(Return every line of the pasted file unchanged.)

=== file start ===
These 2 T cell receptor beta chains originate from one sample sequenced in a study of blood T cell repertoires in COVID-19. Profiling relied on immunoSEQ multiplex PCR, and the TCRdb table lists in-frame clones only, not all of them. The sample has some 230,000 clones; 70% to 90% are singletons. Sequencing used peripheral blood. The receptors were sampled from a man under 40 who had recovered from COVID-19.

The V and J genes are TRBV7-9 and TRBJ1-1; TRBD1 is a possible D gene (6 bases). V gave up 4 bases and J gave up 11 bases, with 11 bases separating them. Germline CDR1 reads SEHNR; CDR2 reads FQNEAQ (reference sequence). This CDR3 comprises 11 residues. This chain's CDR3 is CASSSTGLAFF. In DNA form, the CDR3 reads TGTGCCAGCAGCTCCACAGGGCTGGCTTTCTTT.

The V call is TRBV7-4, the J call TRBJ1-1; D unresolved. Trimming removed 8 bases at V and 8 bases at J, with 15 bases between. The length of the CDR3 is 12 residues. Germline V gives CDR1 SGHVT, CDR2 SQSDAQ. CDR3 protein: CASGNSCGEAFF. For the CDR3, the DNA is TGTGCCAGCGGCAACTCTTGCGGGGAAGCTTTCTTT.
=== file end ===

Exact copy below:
These 2 T cell receptor beta chains originate from one sample sequenced in a study of blood T cell repertoires in COVID-19. Profiling relied on immunoSEQ multiplex PCR, and the TCRdb table lists in-frame clones only, not all of them. The sample has some 230,000 clones; 70% to 90% are singletons. Sequencing used peripheral blood. The receptors were sampled from a man under 40 who had recovered from COVID-19.

The V and J genes are TRBV7-9 and TRBJ1-1; TRBD1 is a possible D gene (6 bases). V gave up 4 bases and J gave up 11 bases, with 11 bases separating them. Germline CDR1 reads SEHNR; CDR2 reads FQNEAQ (reference sequence). This CDR3 comprises 11 residues. This chain's CDR3 is CASSSTGLAFF. In DNA form, the CDR3 reads TGTGCCAGCAGCTCCACAGGGCTGGCTTTCTTT.

The V call is TRBV7-4, the J call TRBJ1-1; D unresolved. Trimming removed 8 bases at V and 8 bases at J, with 15 bases between. The length of the CDR3 is 12 residues. Germline V gives CDR1 SGHVT, CDR2 SQSDAQ. CDR3 protein: CASGNSCGEAFF. For the CDR3, the DNA is TGTGCCAGCGGCAACTCTTGCGGGGAAGCTTTCTTT.